The Little Schemer - 4th Edition, by Daniel P. Friedman and Matthias Felleisen, ISBN 0-262-56099-2
You must follow this link and sign up: I will not be using the WebCT mailing list (but WebCT will be used for homework assignment and submission). If you want to use a non-Stevens email address, please let me know as otherwise I assume such requests are spam.
We'll cover roughly chapters 1-4, and 8, in the Rosen textbook. Section numbers with dots, like 1.1, refer to Rosen; readings in the Little Schemer are written like LS2 for chapt 2.
Homework is due Sunday midnight (i.e., 12am Monday), unless otherwise announced.
|1||predicate logic||xx-xxii, 1.1-1.3 (in Rosen)||sect 1.1(exercises 10 and 12), 1.2(10,16,18,22)|
|2||Scheme (no lect tues)||1.4 (in Rosen), LS chapt 1 and 2 (little schemer)||1.4(6,10,18)|
|3||proofs||1.5-1.7 (thru p90)||1.5(4a,c,e; 14c), 1.6(6,10), 1.7(18) Use line-numbered proof style for these (like example 15 on p83)|
|4||sets, functions||2.1-2.3||2.1(2a,2b,5), 2.2(12,16a), 2.3(10,16) For proofs, try to use calculational style.|
|5||sequences, induction||2.4, LS ch 2 review||2.2(22), 2.3(12,22), 2.4(2), hw21feb10.pdf|
|6||induction, recursion||4.1, LS chapt 3||4.1(4,6,18a-e,20)|
|7||strong induction||4.2, 4.3, LS chapt 4||hw7mar10.pdf|
|8||recursive algorithms||3.1 and 3.2, skim 4.4||LS chapt 5|
|9||asymptotic growth and algorithms||NO LECTURE TUES 23 March||hw29mar10.pdf|
|10||relations||8.1-8.3, LS chapt 7, and Tautology Club (thanks to Arthur Erb for this)||8.1(2,4,30,32), 8.3(2,6,8)|
|11||relations and graphs||8.4-8.5, optionally LS chapt 8||8.4(16,18), 8.5(2,6,16,20,22,24)|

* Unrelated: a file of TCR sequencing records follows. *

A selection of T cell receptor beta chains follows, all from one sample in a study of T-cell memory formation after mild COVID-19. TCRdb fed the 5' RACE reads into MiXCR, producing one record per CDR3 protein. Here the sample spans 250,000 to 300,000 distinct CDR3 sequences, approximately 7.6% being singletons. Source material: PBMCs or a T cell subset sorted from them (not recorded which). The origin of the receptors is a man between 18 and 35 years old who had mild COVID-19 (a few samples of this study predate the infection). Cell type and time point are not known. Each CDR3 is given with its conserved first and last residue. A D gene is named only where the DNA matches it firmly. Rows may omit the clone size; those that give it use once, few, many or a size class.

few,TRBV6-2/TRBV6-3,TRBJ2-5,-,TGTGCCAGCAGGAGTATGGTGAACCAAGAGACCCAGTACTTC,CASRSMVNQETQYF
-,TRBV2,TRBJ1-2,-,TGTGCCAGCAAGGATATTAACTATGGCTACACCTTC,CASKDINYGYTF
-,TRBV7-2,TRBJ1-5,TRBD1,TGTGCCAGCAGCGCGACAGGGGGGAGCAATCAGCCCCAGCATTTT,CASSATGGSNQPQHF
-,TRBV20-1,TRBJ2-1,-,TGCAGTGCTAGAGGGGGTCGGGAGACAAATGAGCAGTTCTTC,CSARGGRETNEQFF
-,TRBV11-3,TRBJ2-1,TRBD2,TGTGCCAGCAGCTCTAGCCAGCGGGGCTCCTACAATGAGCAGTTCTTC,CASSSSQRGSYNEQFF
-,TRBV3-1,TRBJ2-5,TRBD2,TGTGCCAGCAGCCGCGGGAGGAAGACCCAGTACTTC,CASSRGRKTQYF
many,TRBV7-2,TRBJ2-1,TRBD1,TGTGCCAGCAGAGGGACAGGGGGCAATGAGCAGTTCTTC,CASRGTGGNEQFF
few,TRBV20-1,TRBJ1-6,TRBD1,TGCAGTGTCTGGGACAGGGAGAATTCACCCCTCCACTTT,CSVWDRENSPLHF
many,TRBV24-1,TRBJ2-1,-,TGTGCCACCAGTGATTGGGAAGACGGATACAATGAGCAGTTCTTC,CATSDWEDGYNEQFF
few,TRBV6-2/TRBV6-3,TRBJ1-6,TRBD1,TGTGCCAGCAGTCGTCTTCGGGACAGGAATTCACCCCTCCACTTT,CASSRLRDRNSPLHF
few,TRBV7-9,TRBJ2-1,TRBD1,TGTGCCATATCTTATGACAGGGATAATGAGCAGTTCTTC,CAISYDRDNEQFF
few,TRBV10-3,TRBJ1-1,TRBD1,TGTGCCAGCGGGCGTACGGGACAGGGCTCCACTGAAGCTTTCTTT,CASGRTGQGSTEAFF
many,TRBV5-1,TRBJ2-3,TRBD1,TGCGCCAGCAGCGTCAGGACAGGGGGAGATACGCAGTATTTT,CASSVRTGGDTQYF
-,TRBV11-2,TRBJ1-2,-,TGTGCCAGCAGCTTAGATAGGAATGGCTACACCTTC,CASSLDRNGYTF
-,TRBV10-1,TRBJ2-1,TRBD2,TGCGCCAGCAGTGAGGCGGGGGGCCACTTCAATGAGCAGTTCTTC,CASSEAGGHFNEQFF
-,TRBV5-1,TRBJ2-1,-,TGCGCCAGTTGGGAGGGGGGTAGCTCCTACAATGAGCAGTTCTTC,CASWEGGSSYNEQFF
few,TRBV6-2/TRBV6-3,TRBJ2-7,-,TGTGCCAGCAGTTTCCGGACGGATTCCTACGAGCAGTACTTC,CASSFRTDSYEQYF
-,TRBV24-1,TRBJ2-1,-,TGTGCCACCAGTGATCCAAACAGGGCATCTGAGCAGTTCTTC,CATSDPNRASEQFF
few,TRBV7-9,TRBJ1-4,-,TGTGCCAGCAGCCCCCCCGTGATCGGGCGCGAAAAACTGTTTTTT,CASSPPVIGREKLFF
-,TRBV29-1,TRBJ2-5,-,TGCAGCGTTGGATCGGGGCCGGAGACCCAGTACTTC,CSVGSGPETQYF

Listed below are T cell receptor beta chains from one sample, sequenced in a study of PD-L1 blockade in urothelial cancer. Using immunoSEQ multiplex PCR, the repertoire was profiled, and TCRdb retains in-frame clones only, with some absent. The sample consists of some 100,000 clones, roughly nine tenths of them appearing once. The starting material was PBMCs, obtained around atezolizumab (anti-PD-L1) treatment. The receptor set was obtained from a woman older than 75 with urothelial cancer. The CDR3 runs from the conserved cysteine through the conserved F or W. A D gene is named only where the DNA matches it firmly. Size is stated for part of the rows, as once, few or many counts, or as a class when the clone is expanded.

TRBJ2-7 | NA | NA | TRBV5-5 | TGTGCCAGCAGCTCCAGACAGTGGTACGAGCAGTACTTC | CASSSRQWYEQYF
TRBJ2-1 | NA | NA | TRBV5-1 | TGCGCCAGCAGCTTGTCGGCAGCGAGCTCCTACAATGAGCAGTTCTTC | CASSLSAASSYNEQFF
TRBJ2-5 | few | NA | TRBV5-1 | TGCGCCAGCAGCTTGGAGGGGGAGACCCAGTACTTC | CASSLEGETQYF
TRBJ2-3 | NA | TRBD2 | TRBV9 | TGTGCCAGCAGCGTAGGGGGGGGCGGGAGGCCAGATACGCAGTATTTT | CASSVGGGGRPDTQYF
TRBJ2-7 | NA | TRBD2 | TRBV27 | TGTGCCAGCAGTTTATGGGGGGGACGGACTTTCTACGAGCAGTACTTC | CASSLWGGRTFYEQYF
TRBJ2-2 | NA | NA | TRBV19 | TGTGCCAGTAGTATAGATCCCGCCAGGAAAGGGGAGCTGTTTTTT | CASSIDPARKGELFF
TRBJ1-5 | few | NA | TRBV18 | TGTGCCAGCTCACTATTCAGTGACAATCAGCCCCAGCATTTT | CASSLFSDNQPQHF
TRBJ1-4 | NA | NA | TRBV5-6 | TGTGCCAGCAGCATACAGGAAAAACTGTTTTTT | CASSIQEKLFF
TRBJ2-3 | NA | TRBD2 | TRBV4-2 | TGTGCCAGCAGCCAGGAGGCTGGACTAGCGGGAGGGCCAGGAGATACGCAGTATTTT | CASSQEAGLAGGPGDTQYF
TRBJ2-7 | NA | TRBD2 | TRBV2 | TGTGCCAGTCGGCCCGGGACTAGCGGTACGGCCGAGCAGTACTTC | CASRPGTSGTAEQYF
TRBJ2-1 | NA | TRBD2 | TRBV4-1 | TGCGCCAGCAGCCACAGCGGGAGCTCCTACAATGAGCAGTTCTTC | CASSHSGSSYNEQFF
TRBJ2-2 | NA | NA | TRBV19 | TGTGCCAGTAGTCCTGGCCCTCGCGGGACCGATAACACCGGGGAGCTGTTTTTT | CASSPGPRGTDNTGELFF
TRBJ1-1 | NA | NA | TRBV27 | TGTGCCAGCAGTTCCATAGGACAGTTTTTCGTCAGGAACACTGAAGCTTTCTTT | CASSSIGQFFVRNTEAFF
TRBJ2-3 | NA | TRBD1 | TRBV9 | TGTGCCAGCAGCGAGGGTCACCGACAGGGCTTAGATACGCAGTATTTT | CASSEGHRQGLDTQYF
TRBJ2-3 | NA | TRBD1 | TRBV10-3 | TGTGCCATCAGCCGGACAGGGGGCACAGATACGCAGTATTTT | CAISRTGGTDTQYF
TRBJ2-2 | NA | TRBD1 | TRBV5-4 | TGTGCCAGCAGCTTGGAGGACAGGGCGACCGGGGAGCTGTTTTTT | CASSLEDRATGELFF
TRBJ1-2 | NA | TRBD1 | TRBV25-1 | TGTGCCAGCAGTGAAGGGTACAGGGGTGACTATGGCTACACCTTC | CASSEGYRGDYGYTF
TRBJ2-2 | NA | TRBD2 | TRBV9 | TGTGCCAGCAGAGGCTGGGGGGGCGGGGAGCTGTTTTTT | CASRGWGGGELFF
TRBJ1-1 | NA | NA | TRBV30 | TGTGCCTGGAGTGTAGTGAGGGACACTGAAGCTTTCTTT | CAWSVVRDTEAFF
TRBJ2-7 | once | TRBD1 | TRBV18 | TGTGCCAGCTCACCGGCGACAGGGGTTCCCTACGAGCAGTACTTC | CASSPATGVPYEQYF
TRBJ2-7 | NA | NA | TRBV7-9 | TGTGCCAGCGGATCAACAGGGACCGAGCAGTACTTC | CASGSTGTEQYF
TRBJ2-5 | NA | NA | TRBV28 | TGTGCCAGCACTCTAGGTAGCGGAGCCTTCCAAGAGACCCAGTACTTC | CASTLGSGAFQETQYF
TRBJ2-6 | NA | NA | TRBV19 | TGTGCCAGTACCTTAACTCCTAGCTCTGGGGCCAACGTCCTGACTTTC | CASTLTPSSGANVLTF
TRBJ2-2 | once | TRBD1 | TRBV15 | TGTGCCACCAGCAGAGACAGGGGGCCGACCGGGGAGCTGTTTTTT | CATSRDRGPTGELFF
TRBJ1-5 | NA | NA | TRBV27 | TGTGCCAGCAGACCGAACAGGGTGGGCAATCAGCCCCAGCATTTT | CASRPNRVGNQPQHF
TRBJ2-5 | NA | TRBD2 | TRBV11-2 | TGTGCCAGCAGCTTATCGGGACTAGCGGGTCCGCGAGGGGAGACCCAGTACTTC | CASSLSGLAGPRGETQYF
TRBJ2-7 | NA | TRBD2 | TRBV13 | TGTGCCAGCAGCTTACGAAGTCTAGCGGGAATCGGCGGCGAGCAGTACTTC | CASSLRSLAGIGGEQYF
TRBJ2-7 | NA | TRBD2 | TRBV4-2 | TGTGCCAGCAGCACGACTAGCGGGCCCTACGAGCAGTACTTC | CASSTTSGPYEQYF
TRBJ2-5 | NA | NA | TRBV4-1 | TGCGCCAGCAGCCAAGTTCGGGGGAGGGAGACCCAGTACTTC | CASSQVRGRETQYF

|12||integers, division, primes||3.4-3.5||3.4(4,8,16,20), 3.5(4abcd,10,24)|
|13||integer algorithms, number theory||3.6 & review for test||3.6(20)|
|14||number theory: cryptography; applications of graphs||3.7||extra credit: 3.7(2abcd,6)|
Students are responsible for reading and understanding the course policies in these web pages and for announcements made in class and in the course email list.
Use of notebook computers is mandatory in labs.
During lecture, texting and many uses of notebook computers are distracting to the user and to others. Therefore they are disallowed during lecture. This policy is, however, open to discussion and negotiation.
The course score is a weighted average of the following categories.
Letter grades are assigned on the usual basis: A = 90-100 B+ = 86-90 B = 80-86 C+ = 76-80 C = 70-76 D+ = 66-70 D = 60-66 F = 0-60
Labs are ``closed'': the assignment is given, completed, and graded during the lab session. Group work is at the discretion of the TA.
There are no make-ups for labs or exams. The only possible exceptions are in the case of death in the student's immediate family or near-death experience of the student; advance notice is required.
There may be short, unannounced quizzes in class, which count in the ``homework'' grade category. The purpose is to motivate attendance and to help both you and your instructor gauge your progress. There won't be make-ups, but in calculating your homework average we'll adjust the score to have an effect like dropping your lowest score.
This is a course on discrete math, not on Scheme. We will use a study a small, subset of the language in order to (a) develop skill in pure functional programming and (b) focus on the math. There will be about 10 homework assignments, often involving small Scheme programs. Homework will be accepted up to 24 hours late, at a penalty of 40% grade reduction.
Except when groups are explicitly allowed, work must be done individually. You are encouraged to discuss the problems with your classmates but you must not share details of the solutions. If you are unsure whether you have shared too much, discuss the situation with the TA or instructor; it is your obligation to avoid even the appearance of cheating.